And then came the magnificent mural of the fisherwoman on a bike signed ‘Fearless’, which was one of the most gorgeous and inspiring paintings I had ever seen. Some research showed that this was a creation of The Fearless Collective, founded by artist Shilo Shiv Suleman in response to the horrific Delhi gang rape in 2012. Shilo and a core group of volunteers — artists, activists, photographers and filmmakers — use art to speak out against gender violence and attempt to (re)define fear, femininity and what it means to be fearless.

The hand-drawn mural by artist Sameer Kulavoor on the exterior walls of Radhi Parekh’s Artisans in Kala Ghoda a few years later made quite an impact too. It depicts hands holding various tools of the trade, thus celebrating ‘maker culture’, just right for its location. And then there’s that adorable cat.

The Sassoon Dock Art Project too came to life in 2017, with 30 international artists coming together to create murals and installations that celebrated the historic dock in Colaba in an ‘art for all’ mission led by the St+art Foundation and Asian Paints. At a special dinner organised in the surprising location of the Sassoon Dock Gatehouse to commemorate this art uprising, I was seated next to a quiet gentleman, who turned out to be the incredibly talented artist Hanif Qureshi. We got talking about the mural movement.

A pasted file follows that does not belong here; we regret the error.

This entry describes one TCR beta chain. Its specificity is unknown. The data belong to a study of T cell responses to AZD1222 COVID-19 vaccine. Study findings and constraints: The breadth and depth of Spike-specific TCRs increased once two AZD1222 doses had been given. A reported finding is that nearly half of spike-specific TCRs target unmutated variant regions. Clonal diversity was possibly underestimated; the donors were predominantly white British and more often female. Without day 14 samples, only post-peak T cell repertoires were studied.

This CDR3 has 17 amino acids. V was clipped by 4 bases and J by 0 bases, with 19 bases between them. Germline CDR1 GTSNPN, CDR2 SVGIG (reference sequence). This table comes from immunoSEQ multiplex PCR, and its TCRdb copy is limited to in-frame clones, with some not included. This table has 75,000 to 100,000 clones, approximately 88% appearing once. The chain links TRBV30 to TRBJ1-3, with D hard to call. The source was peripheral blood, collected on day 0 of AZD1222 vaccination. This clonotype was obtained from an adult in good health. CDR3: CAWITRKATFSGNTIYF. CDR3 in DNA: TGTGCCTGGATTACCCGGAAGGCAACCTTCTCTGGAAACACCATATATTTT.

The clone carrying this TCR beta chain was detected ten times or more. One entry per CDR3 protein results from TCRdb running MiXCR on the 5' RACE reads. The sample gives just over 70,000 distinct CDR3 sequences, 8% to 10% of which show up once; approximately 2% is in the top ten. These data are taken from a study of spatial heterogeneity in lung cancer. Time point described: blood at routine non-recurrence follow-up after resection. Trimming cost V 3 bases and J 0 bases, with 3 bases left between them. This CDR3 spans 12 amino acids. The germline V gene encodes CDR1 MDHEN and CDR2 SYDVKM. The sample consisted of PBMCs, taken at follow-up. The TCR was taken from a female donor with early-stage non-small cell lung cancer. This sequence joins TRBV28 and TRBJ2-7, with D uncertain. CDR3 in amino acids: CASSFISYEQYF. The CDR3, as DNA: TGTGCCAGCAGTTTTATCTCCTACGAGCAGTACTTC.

Ever since then, the St+art Foundation’s work has held my fancy. They have been creating works of wondrous proportions and palettes for every palate across the country. Collaborating with international and Indian artists, they have taken art out from the snooty wine-and-cheese ivory towers of the art galleries and made it accessible to anyone who has the time to stand and stare, stop and savour.

St+art’s new and incredible Lodhi Art District in Delhi is on my must-visit list. And not just because my favourite muralist, the self-taught Yip Yew Chong from Singapore, has come and created some really lifelike artwork in these lanes. Almost 50 street artists from across the world have been invited to unleash their creativity on the walls of this open-air art gallery that pictures can barely do justice to.

Meanwhile, during this lockdown, while Mumbaikars stayed indoors, the city walls have played blank canvas to numerous artists. The 10,000 sq ft Wall of Gratitude created at the RPG House in Worli by Kulavoor to thank our doctors, nurses, policemen, media persons, delivery guys and other Covid warriors, was the brainchild of industrialist and art aficionado Harsh Goenka. Because art needs its patrons to survive, of course.

In many places, Asian Paints has sponsored the beautification. In a few places, residents’ associations have supported the public art. Undersea creatures at Sassoon Dock and Worli Sea Face, sparrows and parrots in the lanes snaking uphill from Breach Candy and down the road at Lower Parel. Gloriously coloured monuments and wild animals at Jogeshwari. Wonderful renditions of the BMC building and other colonial architecture in black and white on the walls near the Cooperage gardens.

This may not be high art. It is neither abstract, nor stylish, nor does it make you ponder existential questions. But it is certainly pleasing. And if in some remote corner of our busy minds and hearts, we can make place for a little artistic pleasure that’s there just for the sake of it, that’s a step closer towards enjoying the entire human experience.

(The columnist is Associate Editor, TravelDine, and a bespoke Mumbai tour specialist. Find her on Instagram and Twitter @priyapathiyan and @thehungryhappyhippy on Facebook. She blogs on thehungryhappyhippy.com)